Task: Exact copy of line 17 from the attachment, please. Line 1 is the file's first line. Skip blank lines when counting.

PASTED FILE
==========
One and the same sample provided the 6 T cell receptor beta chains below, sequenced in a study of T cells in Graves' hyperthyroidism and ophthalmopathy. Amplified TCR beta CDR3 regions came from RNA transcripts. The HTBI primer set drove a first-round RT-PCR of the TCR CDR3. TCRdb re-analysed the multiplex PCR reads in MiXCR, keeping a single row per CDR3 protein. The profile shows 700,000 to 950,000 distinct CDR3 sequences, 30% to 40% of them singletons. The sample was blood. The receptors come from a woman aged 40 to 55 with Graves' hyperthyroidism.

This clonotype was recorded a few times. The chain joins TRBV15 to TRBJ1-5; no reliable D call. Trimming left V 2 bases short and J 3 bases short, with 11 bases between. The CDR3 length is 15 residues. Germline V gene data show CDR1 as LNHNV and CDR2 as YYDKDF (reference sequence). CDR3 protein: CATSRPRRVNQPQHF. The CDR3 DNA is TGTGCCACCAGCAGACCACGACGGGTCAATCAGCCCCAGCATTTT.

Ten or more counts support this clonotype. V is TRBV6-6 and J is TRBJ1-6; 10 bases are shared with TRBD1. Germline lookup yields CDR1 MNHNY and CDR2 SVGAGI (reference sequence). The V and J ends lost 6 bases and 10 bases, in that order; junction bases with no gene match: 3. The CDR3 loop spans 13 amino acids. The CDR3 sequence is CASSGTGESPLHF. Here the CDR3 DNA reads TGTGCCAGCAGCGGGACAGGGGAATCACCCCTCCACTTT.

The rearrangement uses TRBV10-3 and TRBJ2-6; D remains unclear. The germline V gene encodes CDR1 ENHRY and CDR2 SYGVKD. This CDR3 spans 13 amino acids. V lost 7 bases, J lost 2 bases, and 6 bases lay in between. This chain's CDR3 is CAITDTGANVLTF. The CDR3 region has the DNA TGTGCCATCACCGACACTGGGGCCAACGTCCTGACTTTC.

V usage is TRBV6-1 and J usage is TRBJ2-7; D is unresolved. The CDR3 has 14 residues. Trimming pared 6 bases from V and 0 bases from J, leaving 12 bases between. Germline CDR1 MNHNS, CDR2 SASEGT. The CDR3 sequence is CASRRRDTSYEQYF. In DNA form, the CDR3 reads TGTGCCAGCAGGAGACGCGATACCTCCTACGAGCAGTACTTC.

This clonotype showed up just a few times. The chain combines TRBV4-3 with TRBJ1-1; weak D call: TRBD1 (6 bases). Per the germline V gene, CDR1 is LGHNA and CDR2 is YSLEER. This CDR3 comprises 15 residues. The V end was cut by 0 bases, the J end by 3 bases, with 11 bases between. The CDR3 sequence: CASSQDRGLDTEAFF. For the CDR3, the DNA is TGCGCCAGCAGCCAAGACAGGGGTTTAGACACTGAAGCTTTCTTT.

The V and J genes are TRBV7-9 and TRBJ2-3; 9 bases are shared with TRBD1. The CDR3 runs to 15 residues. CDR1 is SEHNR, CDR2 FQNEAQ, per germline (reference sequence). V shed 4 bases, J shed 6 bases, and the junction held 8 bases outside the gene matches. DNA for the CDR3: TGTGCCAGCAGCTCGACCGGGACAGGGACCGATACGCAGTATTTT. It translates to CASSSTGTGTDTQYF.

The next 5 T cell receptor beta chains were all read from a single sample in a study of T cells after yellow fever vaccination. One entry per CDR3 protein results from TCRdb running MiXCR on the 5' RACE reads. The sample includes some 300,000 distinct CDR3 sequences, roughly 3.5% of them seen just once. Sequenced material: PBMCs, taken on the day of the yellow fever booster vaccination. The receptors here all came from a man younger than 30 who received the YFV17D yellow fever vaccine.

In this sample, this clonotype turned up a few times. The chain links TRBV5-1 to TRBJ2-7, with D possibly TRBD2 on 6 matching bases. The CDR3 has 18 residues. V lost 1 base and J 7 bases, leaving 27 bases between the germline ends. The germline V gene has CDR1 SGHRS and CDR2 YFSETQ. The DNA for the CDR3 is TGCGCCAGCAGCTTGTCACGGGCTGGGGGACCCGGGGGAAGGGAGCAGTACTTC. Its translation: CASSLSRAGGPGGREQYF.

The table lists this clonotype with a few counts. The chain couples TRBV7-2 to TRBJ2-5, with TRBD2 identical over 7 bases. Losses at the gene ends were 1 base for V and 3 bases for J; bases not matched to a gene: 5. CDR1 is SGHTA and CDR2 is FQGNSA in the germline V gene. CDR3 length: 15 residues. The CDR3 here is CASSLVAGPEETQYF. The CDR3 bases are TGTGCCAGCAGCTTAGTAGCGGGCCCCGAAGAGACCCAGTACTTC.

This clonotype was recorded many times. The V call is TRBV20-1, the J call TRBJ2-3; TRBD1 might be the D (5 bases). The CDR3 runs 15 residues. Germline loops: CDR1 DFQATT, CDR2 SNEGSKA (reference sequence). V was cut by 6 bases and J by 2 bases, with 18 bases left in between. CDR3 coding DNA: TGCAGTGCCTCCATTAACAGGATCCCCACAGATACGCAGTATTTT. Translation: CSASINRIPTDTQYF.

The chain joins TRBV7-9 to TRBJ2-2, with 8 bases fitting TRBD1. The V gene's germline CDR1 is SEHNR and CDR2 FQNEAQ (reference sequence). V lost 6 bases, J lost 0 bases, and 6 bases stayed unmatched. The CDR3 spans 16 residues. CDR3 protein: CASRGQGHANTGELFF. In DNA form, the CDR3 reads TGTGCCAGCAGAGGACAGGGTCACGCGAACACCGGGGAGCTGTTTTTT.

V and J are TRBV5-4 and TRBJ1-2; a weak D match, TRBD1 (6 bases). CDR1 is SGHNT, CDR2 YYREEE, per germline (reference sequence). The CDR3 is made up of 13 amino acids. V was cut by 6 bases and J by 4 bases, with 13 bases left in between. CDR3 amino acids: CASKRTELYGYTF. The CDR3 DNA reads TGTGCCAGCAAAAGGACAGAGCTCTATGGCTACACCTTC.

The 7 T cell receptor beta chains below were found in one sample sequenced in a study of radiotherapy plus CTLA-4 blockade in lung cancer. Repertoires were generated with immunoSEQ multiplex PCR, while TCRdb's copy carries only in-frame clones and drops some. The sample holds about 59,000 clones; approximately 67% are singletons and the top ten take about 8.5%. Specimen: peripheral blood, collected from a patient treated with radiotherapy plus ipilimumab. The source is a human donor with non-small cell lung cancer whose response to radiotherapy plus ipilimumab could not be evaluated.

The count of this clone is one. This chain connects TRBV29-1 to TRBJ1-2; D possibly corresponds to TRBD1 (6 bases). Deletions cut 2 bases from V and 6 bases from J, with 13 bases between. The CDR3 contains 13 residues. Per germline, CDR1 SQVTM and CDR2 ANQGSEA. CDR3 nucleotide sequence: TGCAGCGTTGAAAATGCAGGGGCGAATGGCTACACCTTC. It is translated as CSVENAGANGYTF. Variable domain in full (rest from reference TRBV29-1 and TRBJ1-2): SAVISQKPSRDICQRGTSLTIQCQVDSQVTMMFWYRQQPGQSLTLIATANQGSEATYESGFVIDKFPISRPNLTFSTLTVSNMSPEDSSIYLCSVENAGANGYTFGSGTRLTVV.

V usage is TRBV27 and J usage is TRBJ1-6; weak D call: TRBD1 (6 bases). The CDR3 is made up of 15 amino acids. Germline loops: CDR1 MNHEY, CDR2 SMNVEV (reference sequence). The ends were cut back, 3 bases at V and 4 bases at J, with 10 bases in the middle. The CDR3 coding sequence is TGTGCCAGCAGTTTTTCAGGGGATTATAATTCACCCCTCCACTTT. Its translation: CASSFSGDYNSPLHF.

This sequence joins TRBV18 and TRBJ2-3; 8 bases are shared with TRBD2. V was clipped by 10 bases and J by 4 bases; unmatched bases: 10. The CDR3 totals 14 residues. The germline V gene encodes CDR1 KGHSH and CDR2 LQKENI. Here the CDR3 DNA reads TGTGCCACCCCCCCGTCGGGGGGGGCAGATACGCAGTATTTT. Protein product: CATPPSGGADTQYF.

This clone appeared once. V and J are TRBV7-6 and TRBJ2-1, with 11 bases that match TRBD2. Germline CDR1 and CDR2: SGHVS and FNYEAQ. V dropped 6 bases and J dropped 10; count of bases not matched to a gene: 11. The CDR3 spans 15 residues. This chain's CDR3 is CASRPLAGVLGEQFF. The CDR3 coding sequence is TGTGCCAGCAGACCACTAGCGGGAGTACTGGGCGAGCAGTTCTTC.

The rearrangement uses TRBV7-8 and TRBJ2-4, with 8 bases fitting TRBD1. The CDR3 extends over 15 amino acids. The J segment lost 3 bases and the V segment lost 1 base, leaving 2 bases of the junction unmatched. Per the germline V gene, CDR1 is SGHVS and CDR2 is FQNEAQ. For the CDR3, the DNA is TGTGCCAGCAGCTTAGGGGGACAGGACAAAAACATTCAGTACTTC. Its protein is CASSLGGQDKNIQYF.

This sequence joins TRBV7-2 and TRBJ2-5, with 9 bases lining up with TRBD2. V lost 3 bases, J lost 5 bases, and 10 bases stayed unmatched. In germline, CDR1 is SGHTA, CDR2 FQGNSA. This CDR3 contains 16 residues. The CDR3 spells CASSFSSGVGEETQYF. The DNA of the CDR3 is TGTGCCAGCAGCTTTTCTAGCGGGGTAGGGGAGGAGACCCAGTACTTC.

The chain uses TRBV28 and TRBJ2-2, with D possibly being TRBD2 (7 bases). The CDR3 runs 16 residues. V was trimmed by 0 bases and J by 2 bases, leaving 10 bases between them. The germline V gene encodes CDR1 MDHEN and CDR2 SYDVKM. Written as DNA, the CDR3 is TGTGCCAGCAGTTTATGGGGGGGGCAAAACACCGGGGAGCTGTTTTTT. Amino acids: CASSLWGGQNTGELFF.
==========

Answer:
This sequence joins TRBV18 and TRBJ2-3; 8 bases are shared with TRBD2. V was clipped by 10 bases and J by 4 bases; unmatched bases: 10. The CDR3 totals 14 residues. The germline V gene encodes CDR1 KGHSH and CDR2 LQKENI. Here the CDR3 DNA reads TGTGCCACCCCCCCGTCGGGGGGGGCAGATACGCAGTATTTT. Protein product: CATPPSGGADTQYF.